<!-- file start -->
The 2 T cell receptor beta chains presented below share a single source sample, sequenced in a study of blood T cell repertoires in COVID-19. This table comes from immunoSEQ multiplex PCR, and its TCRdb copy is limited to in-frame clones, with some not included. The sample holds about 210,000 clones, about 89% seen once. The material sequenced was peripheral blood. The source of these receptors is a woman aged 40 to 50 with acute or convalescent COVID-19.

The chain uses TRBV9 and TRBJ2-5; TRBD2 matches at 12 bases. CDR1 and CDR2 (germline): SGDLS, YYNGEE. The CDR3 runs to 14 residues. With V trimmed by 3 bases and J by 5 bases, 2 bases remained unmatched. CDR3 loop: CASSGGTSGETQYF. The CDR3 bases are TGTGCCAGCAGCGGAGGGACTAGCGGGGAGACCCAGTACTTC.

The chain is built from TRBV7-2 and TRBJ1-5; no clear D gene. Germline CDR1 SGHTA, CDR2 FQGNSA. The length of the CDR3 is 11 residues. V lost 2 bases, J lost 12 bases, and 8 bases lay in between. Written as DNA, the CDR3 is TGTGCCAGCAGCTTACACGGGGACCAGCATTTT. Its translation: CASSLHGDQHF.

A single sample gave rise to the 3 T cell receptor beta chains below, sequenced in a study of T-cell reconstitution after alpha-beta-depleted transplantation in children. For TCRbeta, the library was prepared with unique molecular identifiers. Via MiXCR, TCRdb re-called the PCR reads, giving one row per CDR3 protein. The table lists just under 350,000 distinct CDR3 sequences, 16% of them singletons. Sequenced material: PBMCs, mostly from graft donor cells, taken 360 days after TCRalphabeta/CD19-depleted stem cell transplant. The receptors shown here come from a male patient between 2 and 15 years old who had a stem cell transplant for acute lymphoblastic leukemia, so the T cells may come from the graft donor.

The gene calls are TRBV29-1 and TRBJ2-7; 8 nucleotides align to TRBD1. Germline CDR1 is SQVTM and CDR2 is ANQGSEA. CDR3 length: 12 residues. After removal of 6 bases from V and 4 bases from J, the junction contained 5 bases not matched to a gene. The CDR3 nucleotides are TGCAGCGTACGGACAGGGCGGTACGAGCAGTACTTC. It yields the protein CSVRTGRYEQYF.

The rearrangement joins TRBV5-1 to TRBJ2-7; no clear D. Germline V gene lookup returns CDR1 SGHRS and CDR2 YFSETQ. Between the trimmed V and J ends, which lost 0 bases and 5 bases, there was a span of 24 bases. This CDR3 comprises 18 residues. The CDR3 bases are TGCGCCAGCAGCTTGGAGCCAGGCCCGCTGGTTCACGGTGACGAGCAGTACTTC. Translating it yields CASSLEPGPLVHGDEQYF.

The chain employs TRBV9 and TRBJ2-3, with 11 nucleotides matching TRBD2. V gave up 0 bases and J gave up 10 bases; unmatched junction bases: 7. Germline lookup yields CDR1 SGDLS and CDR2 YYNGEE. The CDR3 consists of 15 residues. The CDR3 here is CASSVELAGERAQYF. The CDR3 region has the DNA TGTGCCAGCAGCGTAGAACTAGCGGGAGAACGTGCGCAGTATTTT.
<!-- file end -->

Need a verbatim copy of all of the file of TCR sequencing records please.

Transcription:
The 2 T cell receptor beta chains presented below share a single source sample, sequenced in a study of blood T cell repertoires in COVID-19. This table comes from immunoSEQ multiplex PCR, and its TCRdb copy is limited to in-frame clones, with some not included. The sample holds about 210,000 clones, about 89% seen once. The material sequenced was peripheral blood. The source of these receptors is a woman aged 40 to 50 with acute or convalescent COVID-19.

The chain uses TRBV9 and TRBJ2-5; TRBD2 matches at 12 bases. CDR1 and CDR2 (germline): SGDLS, YYNGEE. The CDR3 runs to 14 residues. With V trimmed by 3 bases and J by 5 bases, 2 bases remained unmatched. CDR3 loop: CASSGGTSGETQYF. The CDR3 bases are TGTGCCAGCAGCGGAGGGACTAGCGGGGAGACCCAGTACTTC.

The chain is built from TRBV7-2 and TRBJ1-5; no clear D gene. Germline CDR1 SGHTA, CDR2 FQGNSA. The length of the CDR3 is 11 residues. V lost 2 bases, J lost 12 bases, and 8 bases lay in between. Written as DNA, the CDR3 is TGTGCCAGCAGCTTACACGGGGACCAGCATTTT. Its translation: CASSLHGDQHF.

A single sample gave rise to the 3 T cell receptor beta chains below, sequenced in a study of T-cell reconstitution after alpha-beta-depleted transplantation in children. For TCRbeta, the library was prepared with unique molecular identifiers. Via MiXCR, TCRdb re-called the PCR reads, giving one row per CDR3 protein. The table lists just under 350,000 distinct CDR3 sequences, 16% of them singletons. Sequenced material: PBMCs, mostly from graft donor cells, taken 360 days after TCRalphabeta/CD19-depleted stem cell transplant. The receptors shown here come from a male patient between 2 and 15 years old who had a stem cell transplant for acute lymphoblastic leukemia, so the T cells may come from the graft donor.

The gene calls are TRBV29-1 and TRBJ2-7; 8 nucleotides align to TRBD1. Germline CDR1 is SQVTM and CDR2 is ANQGSEA. CDR3 length: 12 residues. After removal of 6 bases from V and 4 bases from J, the junction contained 5 bases not matched to a gene. The CDR3 nucleotides are TGCAGCGTACGGACAGGGCGGTACGAGCAGTACTTC. It yields the protein CSVRTGRYEQYF.

The rearrangement joins TRBV5-1 to TRBJ2-7; no clear D. Germline V gene lookup returns CDR1 SGHRS and CDR2 YFSETQ. Between the trimmed V and J ends, which lost 0 bases and 5 bases, there was a span of 24 bases. This CDR3 comprises 18 residues. The CDR3 bases are TGCGCCAGCAGCTTGGAGCCAGGCCCGCTGGTTCACGGTGACGAGCAGTACTTC. Translating it yields CASSLEPGPLVHGDEQYF.

The chain employs TRBV9 and TRBJ2-3, with 11 nucleotides matching TRBD2. V gave up 0 bases and J gave up 10 bases; unmatched junction bases: 7. Germline lookup yields CDR1 SGDLS and CDR2 YYNGEE. The CDR3 consists of 15 residues. The CDR3 here is CASSVELAGERAQYF. The CDR3 region has the DNA TGTGCCAGCAGCGTAGAACTAGCGGGAGAACGTGCGCAGTATTTT.